It seems almost archaic to even talk about getting television transmis- sions over the airwaves. But for many boaters, this is going to be the
only economically feasible option. In
some areas you can get cable at the dock,
and fixed-dish satellite TV is a reasonable option when you’re moored up. But
once you cast off the lines, neither of
those options will work.
The good news: Although the old-fashioned airwaves don’t carry nearly the
same selection of programming, they’re
still free, and mounting a TV antenna
on your boat is a DIY piece of cake.
Plus, HDTV is far superior to the old
Can’t get enough television?
Boats don’t have cable, and onboard satellite TV is incredibly expensive, but any savvy
DIY boater can add a TV and an antenna for free terrestrial channels
analog broadcasts, on the water as well
as on land.
As is often the case when mounting
an antenna, one of the most important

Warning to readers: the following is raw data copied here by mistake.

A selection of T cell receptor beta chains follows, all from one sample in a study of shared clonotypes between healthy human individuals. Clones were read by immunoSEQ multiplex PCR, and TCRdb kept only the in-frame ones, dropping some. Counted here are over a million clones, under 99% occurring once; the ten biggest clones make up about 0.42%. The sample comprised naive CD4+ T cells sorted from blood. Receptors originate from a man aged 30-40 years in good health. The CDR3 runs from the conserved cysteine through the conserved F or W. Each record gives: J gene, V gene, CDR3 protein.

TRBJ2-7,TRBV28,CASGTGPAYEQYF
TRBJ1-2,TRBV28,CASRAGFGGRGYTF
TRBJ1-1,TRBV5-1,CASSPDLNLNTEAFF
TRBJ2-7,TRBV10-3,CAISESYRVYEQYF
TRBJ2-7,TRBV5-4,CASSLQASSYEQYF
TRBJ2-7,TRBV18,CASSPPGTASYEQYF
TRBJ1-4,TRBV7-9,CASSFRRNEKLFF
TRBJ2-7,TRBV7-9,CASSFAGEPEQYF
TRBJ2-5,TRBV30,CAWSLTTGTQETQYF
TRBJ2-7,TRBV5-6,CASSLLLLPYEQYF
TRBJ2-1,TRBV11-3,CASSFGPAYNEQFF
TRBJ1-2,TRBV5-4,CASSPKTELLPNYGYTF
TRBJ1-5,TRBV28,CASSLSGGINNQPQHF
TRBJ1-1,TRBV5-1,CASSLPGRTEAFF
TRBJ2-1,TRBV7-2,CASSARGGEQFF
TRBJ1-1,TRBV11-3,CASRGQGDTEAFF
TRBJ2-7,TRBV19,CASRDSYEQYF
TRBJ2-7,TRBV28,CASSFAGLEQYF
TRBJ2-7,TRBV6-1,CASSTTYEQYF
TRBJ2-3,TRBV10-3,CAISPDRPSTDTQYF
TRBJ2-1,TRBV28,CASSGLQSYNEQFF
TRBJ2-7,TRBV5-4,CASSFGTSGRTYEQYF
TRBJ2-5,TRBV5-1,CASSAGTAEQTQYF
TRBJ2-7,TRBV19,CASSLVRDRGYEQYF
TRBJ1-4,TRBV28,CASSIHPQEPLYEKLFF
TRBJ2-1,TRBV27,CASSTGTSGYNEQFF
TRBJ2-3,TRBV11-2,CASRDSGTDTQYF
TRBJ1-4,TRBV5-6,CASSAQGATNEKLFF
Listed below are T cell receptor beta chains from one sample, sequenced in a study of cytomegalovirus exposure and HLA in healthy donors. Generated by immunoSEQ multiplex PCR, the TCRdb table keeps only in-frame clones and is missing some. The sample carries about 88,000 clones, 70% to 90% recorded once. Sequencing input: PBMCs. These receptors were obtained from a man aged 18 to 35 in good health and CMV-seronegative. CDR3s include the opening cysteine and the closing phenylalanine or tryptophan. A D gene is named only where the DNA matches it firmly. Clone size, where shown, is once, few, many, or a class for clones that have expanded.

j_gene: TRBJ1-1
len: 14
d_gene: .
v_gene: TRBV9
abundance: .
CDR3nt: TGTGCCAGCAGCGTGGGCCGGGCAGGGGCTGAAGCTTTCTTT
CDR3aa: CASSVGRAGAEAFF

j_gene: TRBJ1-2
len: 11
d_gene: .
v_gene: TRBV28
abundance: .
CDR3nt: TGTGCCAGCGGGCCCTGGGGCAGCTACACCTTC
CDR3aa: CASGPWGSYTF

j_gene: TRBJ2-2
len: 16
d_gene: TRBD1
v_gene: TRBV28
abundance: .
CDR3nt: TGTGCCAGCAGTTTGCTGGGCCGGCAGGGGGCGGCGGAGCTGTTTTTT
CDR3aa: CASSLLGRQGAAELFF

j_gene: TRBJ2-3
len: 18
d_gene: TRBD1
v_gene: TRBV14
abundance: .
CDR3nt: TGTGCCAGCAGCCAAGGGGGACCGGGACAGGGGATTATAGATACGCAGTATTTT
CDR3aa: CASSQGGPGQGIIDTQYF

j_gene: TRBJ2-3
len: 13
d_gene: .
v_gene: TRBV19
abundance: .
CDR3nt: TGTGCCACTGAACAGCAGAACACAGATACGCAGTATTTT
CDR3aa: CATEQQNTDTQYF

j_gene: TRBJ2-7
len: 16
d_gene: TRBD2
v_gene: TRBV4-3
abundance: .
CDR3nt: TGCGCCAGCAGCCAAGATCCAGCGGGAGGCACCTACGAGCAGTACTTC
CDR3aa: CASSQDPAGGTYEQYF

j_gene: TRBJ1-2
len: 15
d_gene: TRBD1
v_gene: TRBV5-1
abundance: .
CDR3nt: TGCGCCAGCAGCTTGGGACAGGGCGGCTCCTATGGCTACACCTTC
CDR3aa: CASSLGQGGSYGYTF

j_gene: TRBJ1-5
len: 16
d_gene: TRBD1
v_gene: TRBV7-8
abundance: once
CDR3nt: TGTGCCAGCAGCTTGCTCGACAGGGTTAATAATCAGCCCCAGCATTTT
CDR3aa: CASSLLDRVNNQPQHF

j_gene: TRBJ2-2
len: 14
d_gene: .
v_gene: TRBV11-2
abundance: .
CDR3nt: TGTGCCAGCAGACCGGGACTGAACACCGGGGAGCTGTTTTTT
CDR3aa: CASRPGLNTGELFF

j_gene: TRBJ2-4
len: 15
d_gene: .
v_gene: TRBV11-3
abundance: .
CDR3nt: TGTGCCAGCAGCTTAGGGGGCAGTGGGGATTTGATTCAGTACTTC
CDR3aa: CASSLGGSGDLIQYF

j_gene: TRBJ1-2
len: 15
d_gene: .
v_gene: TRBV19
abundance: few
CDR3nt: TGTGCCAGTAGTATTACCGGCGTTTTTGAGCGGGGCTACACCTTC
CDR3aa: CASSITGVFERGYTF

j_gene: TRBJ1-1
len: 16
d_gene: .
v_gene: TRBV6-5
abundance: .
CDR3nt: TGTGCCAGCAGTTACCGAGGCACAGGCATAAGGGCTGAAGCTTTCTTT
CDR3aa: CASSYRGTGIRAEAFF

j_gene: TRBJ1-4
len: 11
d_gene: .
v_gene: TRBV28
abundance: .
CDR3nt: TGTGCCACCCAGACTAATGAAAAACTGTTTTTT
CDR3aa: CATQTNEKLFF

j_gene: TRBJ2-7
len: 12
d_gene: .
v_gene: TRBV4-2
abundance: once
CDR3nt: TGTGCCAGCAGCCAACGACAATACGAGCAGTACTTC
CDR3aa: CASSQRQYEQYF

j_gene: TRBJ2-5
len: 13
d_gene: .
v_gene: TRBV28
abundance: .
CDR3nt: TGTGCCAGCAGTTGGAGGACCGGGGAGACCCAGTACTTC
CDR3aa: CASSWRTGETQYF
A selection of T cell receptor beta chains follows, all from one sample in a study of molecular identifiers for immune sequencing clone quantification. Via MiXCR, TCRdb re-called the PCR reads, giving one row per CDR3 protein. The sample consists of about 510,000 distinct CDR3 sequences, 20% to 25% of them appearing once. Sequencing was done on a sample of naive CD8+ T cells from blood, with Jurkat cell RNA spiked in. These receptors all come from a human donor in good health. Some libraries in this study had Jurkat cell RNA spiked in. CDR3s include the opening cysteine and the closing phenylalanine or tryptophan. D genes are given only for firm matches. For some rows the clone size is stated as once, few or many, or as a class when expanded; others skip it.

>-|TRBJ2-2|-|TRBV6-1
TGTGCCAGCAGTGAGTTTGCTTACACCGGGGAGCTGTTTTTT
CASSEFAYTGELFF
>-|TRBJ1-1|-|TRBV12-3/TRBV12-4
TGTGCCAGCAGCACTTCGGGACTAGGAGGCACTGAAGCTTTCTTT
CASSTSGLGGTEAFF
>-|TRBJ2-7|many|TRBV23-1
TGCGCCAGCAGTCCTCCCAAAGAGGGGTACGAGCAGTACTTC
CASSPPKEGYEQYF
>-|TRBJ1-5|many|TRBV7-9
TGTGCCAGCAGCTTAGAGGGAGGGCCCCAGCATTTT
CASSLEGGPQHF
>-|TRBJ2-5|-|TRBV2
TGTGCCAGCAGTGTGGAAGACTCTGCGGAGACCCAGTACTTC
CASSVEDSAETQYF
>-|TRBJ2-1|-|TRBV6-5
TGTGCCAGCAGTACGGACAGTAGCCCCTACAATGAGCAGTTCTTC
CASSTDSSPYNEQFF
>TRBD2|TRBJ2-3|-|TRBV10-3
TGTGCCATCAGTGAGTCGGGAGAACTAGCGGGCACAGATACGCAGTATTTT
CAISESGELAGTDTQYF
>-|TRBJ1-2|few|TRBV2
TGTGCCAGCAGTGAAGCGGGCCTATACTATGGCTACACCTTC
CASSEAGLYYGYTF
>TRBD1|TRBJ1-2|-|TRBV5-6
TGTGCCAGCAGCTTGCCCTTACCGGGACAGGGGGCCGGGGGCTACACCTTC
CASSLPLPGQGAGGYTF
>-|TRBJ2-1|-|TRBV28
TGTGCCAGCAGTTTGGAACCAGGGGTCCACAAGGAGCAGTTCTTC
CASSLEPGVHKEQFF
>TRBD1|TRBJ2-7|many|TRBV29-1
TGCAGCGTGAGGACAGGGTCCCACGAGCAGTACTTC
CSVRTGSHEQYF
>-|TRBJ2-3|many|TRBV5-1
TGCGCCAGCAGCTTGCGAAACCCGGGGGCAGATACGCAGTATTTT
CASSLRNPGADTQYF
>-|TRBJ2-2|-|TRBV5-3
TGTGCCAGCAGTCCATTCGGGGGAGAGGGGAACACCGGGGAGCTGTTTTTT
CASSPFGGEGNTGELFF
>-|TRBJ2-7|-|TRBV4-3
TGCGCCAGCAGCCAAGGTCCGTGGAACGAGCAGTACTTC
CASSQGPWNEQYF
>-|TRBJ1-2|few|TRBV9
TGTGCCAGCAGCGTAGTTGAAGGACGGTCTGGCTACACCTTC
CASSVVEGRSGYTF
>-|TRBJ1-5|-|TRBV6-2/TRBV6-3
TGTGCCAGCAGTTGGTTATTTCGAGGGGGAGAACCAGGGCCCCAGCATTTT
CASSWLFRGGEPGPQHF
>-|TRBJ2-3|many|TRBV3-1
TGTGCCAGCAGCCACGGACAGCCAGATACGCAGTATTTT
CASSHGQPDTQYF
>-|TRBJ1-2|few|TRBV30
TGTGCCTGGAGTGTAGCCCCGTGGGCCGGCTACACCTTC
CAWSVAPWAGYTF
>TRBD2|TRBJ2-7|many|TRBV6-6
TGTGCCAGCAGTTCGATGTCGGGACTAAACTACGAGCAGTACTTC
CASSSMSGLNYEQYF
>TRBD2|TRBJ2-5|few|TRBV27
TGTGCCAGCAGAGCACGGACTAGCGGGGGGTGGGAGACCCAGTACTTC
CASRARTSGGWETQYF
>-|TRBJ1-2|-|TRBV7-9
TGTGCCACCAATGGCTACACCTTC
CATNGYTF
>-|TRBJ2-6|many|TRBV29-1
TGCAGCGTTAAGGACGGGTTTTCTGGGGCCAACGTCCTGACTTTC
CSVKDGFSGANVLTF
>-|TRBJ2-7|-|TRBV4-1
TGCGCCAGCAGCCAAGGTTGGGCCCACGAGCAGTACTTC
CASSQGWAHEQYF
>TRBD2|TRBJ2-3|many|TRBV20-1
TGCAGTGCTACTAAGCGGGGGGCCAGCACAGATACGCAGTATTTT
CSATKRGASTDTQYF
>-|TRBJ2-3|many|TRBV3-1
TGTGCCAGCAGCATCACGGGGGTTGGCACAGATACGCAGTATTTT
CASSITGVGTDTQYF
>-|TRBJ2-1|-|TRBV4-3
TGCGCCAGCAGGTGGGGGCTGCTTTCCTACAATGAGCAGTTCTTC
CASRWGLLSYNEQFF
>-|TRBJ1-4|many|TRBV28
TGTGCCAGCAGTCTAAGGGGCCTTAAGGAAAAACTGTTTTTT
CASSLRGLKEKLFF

decisions you make is where to locate
it. According to John Barry, a training
instructor for the National Marine
Electronics Association and Synergist
at Technical Marine Support Inc., a
clear view of the horizon is even more
important than a clear view of the sky.
“These are line-of-sight transmissions,”
Barry said, “so horizontal orientation is
what really counts. As a rule of thumb,
you want to stay at least 4 feet away
from VHF antennas and, of course, stay
DO IT YOURSELF
BY LENNY RUDOW
out of the path of your radar and any
Once you’ve found the best location for
your TV antenna, it’s time to get to work.
1. Choose your television and where
you’d like to locate
it. The key here is
to make sure you
have access to the
back of the bulk-
head (or to the
inside of the cabi-
netry, if you choose
a flip-down under-
counter model) at
the spot where you
tied to the
dock, a TV that
12 volts may
be a good idea.